5

Not much is known for the general case. Let $m(k, n, q)$ denote the minimum size of an $k$-blocking set in $AG(n, q)$. Trivially we have $m(0, n, q) = q^n$ and $m(n, n, q) = 1$. By Jamison/Brouwer-Schrijver we get $m(n-1, n, q) = 1 + n(q-1)$ as you have mentioned. To at least give bounds on other values we can prove the following inequality $$qm(k, n-1, q) ...


5

Yes, this is just $\mathrm{U}(2)\ltimes \mathbf{C}^2$, that is, all such automorphisms are affine. Indeed, let $f$ belong to your group. After composing by a translation, we can suppose that $f$ fixes zero. The tangent map of $f$ at zero preserves the Hermitian scalar product, and hence, after composing by some element of $\mathrm{U}(2)$, we can suppose that ...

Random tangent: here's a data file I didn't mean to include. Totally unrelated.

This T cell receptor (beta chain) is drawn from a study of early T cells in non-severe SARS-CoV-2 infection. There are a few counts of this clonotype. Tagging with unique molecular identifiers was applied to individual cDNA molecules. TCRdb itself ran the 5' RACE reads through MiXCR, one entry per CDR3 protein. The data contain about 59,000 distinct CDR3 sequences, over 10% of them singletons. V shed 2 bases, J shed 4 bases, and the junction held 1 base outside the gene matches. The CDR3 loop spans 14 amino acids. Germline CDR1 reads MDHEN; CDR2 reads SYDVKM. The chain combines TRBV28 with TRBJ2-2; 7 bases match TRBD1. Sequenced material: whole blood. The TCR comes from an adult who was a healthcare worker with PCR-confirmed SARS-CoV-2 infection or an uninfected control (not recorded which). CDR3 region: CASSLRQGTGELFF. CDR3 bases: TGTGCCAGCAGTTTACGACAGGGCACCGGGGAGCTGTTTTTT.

5

Using the structure equations, it is not difficult to show that, if $f:(M,g)\to(N,h)$ is a diffeomorphism of (not necessarily complete) connected surfaces that is affine in the OP's sense, i.e., $\nabla(\mathrm{d}f)=0$, then $f$ has constant singular values and $L\bigl(f(p)\bigr) = K(p)/|\det(f)|$ for any $p\in M$, where $K:M\to\mathbb{R}$ and $L:N\to\mathbb{...


4

Consider a 3d-rotation with respect to the axis generated by the unit vector $(a,b,c)$ to the angle $\theta$. Its matrix is $$ M=\pmatrix{\cos \theta+a^2(1-\cos\theta)&ab(1-\cos\theta)-c\sin\theta& ac(1-\cos\theta)+b\sin\theta \\ab(1-\cos\theta)+c\sin\theta&\cos \theta+b^2(1-\cos\theta)&bc(1-\cos\theta)-a\sin\theta\\ac(1-\cos\theta)-b\sin\...


4

The equality is never satisfied. We send $T$ to $T^t$ by an affine map. This sends the unit circle to an ellipse. The bilipschitz constant is either the half of the major axis or the reciprocal of the half of the minor axis. When we look at how the sides of a triangle are distorted, we "measure the ellipse" in three directions only. There is no guarantee ...